Forty-year-old insurance worker dares us to pursue our dreams, now planning North Pole attempt
On her way to the top of Qomolangma, Liu Ping made herself a cup of tea. She boiled water from the snow around her, poured it into a cup full of the famous biluochun green tea she brought from home, and enjoyed it on the roof of the world.
"Life is about experiencing different things and appreciating the beauty of the world," said the 40-year-old Liu, who successfully reached the summit of Qomolangma－known as Mount Everest in the West－from the north side in May.
Liu became obsessed with mountaineering seven years ago. She started to climb the mountains around Jiangsu province's Suzhou－her residence, about 4,100 kilometers from the Tibet autonomous region－in 2013 before setting off for adventures across China and the world.
In 2014, she trekked some remote areas of Tibet that were full of magnificent natural scenery and friendly strangers. She encountered many travelers who offered to share their food and stories with her.
At one spot some 5,600 meters above sea level, an old couple in their 70s greatly impressed Liu.
"They were happy, energetic and in good shape," she said. "That's what I want to look like when I grow old."
Climbing mountains in Tibet can be a hazardous undertaking. During the trip, she also met a young man who developed urinary tract problems and had to abandon the trip to receive treatment.
To prepare for mountaineering, Liu has been jogging almost every morning for many years. She reached the top of Qomolangma from the south side in Nepal last May and went to Tibet in April 2020, leaving herself enough time to prepare for the ascent on the north side.
Before the adventure started, she had to sign a contract with the company organizing the trip. The nine-page contract elaborated all the risks the climbers might experience and stated that all risks must be borne by climbers.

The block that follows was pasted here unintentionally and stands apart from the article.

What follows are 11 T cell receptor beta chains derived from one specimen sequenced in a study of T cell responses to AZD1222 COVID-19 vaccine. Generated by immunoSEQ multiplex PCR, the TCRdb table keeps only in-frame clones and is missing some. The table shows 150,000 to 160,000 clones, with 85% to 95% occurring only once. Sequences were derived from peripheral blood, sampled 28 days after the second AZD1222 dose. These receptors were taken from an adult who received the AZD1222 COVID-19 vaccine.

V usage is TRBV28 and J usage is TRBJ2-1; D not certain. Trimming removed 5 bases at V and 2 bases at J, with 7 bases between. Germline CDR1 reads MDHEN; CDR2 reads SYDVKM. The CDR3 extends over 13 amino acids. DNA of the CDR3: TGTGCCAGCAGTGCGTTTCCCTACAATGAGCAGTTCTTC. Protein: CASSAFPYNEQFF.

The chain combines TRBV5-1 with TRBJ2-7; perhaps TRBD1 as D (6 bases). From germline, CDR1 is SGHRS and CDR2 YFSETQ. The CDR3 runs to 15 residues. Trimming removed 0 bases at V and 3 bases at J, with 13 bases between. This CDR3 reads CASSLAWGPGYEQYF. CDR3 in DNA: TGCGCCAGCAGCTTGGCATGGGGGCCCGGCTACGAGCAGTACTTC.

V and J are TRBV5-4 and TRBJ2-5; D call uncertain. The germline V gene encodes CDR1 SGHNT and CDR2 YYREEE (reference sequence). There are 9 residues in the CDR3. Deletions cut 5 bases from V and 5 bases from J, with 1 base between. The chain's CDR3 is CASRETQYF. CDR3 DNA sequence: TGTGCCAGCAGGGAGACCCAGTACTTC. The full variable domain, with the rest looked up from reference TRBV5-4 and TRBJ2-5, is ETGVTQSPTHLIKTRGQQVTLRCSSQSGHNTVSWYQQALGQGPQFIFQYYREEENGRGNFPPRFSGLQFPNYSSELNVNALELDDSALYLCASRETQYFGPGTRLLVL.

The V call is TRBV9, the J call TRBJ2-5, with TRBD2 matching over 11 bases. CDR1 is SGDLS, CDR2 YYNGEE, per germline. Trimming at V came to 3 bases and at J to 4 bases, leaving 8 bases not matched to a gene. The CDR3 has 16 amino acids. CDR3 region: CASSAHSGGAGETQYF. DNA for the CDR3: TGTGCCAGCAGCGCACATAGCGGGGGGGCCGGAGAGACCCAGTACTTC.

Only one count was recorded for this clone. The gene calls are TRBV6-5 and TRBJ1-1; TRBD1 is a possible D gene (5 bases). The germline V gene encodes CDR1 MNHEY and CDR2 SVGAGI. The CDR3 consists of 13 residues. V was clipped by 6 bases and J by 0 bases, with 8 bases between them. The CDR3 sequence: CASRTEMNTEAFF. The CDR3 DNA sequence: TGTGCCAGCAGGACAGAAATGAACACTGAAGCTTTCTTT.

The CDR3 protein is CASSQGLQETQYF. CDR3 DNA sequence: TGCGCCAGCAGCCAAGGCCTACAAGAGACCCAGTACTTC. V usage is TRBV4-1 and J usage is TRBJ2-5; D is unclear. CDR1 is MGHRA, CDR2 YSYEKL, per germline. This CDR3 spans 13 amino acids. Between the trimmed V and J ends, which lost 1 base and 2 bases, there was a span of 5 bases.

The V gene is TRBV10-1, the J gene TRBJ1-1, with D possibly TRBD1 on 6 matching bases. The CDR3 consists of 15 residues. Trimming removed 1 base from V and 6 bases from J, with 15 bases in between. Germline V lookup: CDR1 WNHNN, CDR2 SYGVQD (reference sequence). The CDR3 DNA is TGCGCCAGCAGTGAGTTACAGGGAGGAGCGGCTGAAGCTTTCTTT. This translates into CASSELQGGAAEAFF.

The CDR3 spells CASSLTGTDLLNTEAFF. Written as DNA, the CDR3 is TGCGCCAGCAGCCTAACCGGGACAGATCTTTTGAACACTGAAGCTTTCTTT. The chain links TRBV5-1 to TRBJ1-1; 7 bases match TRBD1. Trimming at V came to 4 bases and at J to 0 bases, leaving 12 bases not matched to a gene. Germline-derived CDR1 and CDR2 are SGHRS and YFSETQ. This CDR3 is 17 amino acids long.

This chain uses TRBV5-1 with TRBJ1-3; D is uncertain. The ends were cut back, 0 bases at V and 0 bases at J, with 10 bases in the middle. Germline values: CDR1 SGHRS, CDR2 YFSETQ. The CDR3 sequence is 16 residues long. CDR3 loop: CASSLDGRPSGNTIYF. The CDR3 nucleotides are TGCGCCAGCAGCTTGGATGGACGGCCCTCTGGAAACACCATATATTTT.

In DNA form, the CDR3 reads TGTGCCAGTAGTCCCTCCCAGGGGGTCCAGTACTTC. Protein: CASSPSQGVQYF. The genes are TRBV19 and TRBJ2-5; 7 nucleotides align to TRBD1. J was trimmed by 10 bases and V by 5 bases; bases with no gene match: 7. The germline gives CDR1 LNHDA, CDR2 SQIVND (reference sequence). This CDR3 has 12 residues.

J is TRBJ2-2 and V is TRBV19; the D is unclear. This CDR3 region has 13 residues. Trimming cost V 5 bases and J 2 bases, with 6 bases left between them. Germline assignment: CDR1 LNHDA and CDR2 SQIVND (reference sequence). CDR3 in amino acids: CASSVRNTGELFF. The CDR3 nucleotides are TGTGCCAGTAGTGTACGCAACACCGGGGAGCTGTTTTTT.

During training to climb the world's highest peak, Liu learned to prepare for altitude sickness, blisters and despair due to brutal weather.
"Some people say that the weather on Qomolangma changes in seconds, Unfortunately, the climbers have to wait for an ideal 'window period' before attempting to reach the summit," she said.
On May 21, together with other 14 climbers, Liu officially began her ascent from the north side. They reached a base 5,600 meters above sea level that night. Liu kept telling herself to calm down, keep pace and breathe regularly.
On May 25, the team arrived at a base camp at 7,028 meters, and made it to another base at 7,790 meters the following day. On May 27, they arrived at the last base, which was 8,300 meters above sea level, before attempting to reach the summit.
At 2:00 am on May 28, the team set off to make a run for the summit, which soars to 8,848 meters. The lights attached to their heads gave off a faint glow on the endless snowpack and the floating flakes in the air. They held tight to the guide rope and slowly ascended in almost complete darkness.
Liu admitted she felt afraid and had respect for nature and life during the nearly nine hours of the final ascent. Her fear was exasperated by the fact that as she made her way up a frozen cliff with trembling legs and knees, she saw the corpses of many unsuccessful climbers below frozen in silence.
"Some people quit and failed in the last stage. I was not as excited as I imagined when I stood at the top of the world. Actually, I felt afraid because I was at the border between life and death minutes earlier. The thing I wanted to do most was call my mother and tell her I was safe."
Though worried, Liu's mother always has an open mind and does not ask her to give up mountaineering. She only feels relaxed when she sees Liu's updates on WeChat. But sometimes she loses contact with her daughter when the latter is in extremely remote areas.
It cost her 550,000 yuan ($77,735) to reach the top of Qomolangma, including money paid for guides, equipment and transportation from Suzhou to Tibet.
Working for an insurance company, Liu has to make time for her travels during annual leaves. She has already set herself the next goal－to experience the North Pole in 2021.
"Everyone has their own way to go and their own life to experience," Liu said. "Climbing the summit of Qomolangma makes me cherish life more and reflect on my life. I enjoy challenging myself, and every woman should try what she thinks is impossible."
Liu Ping poses on her way to a base camp at Qomolangma rising 8,300 meters above sea level on May 27. CHINA DAILY
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